I think about this some more as I stroll from the train station back to my friend’s apartment, past the new building where Twitter is about to relocate. Another major outfit coming to Dublin to set up an international HQ.
Ireland is already special for the big established players coming in to Europe because of our low corporation tax rate, amongst other things. But establishment isn’t innovation, and one, albeit big, element does not a healthy ecosystem make. The kind of FDI we need to attract if we’re to be truly special – an investment of new capital, new people, new ideas: a new culture of enterprise – doesn’t care about corporation tax rates (not for the first couple of years anyhow).
It can sometimes be the case of: How can government get out of the way
A key question for me as a policy maker, and hence this trip is: what can the government do to attract and foster this new culture? It’s a question I ask cautiously though as sometimes it can be more a case of what shouldn’t the government do or how can government get out of the way. I mean imagine if some suited middle-aged official was in charge of Paddy Cosgrave’s incredibly successful Web Summit and Founders series? It just wouldn’t work.
One of the first things you learn when you step in to such an environment is that it can’t be created or fed by politicians or bureaucrats. As one person in Stanford said to me, “enterprise requires chaos”. And the genuine cultural element, the fail to succeed mentality that we don’t seem to have here, can’t be impregnated in our collective psyche with a law.
But politics, and politicians, can facilitate. And, of course, we’re not starting from scratch. There’s already a lot going on. But we need to do more to help properly seed an entrepreneurial, start-up environment, be it in Dublin, Galway, Cork or Kerry. And as I get chatting with our Irish abroad, so keen to give something back, if only an idea, I get to hear more.
Some are small changes, while others are more radical. Some can be initiated quite easily while others are longer term goals. But each is compelling and taken together could actually be the difference.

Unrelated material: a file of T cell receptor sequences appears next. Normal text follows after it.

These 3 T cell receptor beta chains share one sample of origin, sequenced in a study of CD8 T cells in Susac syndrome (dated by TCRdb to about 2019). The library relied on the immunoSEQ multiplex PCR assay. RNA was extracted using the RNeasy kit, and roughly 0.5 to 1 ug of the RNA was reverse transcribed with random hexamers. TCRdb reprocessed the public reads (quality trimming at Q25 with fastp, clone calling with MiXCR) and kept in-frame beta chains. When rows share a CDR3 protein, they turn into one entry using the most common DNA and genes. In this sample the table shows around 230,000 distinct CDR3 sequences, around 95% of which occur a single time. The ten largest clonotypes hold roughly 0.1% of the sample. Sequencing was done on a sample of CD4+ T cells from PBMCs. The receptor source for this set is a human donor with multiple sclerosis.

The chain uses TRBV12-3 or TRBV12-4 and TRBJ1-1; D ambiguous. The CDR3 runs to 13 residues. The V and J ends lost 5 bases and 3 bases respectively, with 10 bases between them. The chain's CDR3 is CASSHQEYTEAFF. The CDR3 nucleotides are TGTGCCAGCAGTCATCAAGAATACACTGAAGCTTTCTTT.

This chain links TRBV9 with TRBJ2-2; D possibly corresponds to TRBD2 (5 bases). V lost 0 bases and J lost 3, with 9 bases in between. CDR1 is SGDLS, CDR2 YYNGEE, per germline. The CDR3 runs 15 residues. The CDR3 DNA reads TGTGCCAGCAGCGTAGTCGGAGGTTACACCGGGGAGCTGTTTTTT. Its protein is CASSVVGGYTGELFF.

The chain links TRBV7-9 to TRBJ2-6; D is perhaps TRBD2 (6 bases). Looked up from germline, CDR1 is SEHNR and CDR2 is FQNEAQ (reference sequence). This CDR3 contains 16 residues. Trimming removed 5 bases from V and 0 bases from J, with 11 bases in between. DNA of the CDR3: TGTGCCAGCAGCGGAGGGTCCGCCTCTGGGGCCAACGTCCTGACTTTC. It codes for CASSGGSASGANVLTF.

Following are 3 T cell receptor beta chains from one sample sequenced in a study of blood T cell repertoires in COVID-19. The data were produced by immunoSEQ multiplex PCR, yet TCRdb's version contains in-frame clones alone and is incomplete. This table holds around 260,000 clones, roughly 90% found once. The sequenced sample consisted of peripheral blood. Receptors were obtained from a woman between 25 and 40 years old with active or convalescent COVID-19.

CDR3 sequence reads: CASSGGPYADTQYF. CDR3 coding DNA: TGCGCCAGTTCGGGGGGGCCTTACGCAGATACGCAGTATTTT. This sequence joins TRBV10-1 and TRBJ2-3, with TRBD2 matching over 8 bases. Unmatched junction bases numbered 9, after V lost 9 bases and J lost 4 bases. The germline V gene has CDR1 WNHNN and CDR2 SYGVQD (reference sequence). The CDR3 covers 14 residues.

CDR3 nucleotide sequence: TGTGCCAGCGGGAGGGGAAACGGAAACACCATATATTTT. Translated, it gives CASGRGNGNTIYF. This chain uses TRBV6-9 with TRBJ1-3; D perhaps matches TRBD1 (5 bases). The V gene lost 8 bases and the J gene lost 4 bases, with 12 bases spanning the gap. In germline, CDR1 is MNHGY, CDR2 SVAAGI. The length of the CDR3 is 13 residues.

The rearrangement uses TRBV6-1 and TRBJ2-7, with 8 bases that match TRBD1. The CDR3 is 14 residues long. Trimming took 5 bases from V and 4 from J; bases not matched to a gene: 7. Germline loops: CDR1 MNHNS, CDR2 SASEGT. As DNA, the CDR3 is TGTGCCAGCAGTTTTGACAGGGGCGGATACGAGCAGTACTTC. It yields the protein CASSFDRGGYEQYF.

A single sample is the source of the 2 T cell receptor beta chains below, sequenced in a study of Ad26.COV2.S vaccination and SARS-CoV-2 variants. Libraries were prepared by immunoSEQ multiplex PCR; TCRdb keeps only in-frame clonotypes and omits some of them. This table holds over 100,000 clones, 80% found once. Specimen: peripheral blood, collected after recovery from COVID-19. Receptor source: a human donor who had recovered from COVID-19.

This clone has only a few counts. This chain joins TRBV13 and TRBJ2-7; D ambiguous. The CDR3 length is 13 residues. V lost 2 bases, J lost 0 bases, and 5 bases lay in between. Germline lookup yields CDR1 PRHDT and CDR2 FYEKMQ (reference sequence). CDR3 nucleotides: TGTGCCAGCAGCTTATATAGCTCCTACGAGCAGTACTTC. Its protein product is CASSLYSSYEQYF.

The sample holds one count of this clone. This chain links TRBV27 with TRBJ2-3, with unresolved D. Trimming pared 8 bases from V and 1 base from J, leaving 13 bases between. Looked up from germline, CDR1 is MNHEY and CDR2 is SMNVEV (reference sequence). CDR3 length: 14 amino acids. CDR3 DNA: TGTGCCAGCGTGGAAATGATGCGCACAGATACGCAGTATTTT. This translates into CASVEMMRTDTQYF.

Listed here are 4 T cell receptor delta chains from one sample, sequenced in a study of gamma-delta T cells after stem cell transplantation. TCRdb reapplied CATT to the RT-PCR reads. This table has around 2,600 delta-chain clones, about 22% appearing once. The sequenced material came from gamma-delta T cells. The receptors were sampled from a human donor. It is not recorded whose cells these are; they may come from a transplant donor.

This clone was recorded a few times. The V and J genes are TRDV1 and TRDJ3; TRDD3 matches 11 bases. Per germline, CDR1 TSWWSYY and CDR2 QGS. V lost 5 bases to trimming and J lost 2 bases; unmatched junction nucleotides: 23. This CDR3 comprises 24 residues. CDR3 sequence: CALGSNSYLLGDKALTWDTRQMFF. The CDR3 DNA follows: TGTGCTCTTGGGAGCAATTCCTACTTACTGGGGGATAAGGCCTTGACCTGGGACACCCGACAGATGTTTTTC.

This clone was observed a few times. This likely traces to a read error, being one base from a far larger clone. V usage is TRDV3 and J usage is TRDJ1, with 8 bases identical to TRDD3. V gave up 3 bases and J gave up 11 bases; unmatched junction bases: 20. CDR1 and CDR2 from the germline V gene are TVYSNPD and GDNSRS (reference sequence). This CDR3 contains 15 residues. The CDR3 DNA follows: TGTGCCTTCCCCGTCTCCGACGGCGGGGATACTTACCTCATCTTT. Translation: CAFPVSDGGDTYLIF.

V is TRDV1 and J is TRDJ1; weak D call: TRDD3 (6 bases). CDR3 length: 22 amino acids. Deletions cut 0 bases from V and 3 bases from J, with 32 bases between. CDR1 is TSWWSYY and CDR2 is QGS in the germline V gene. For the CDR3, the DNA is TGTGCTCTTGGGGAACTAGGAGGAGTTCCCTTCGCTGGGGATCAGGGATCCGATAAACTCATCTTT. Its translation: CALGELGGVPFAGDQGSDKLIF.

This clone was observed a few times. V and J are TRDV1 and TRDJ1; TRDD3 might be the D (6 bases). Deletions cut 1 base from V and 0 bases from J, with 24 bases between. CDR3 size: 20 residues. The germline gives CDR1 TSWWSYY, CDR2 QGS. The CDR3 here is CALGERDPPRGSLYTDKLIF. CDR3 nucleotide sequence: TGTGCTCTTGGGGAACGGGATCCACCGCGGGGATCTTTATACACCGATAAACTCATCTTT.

Telling someone that it’s ok to fail and having them believe it and go for it is one thing. But making it impossible for them to start back up again if they do, through regressive and punitive bankruptcy laws, undermines any possibility of a virtuous cycle through failure. We know this. And the government is moving on this. But not far enough in my opinion.
We can’t be afraid of failure
At the Dublin Web Summit in June a successful foreign entrepreneur was asked: how do you decide where to locate your company? His simple answer, “I go where the developers are”. Start-up internet companies need developers and we don’t have nearly enough. But imagine if we told young aspiring founders from abroad that we would pay 20-25 per cent of their developers’ wages. They would flock here overnight and everyone else would come with them: more developers, designers, investors. Quebec is doing just that at the moment in an attempt to become the gaming capital of the world and they’re flocking there in droves (86 new companies since the initiative started).
It might sound a tad radical and sure we don’t have the money to do this. But what if instead we said we wouldn’t charge them any income tax for the first year? Or PRSI? Hey, it’s just an idea, take it for a walk, think of something better. And there are many more ideas out there.
If we’re going to really become a creative, innovative place to work and live then we need to start thinking a bit more creatively in our policies too. And we can’t be afraid of failure. Some ideas will fail, it’s essential in fact that they do. But one thing is certain: if we keep just talking and hoping and writing reports on how to achieve the perfect start-up ecosystem for Dublin or wherever then we guarantee ourselves neither failure nor success. We won’t be special, we’ll be irrelevant. Forget perfection. It’s time to get doing.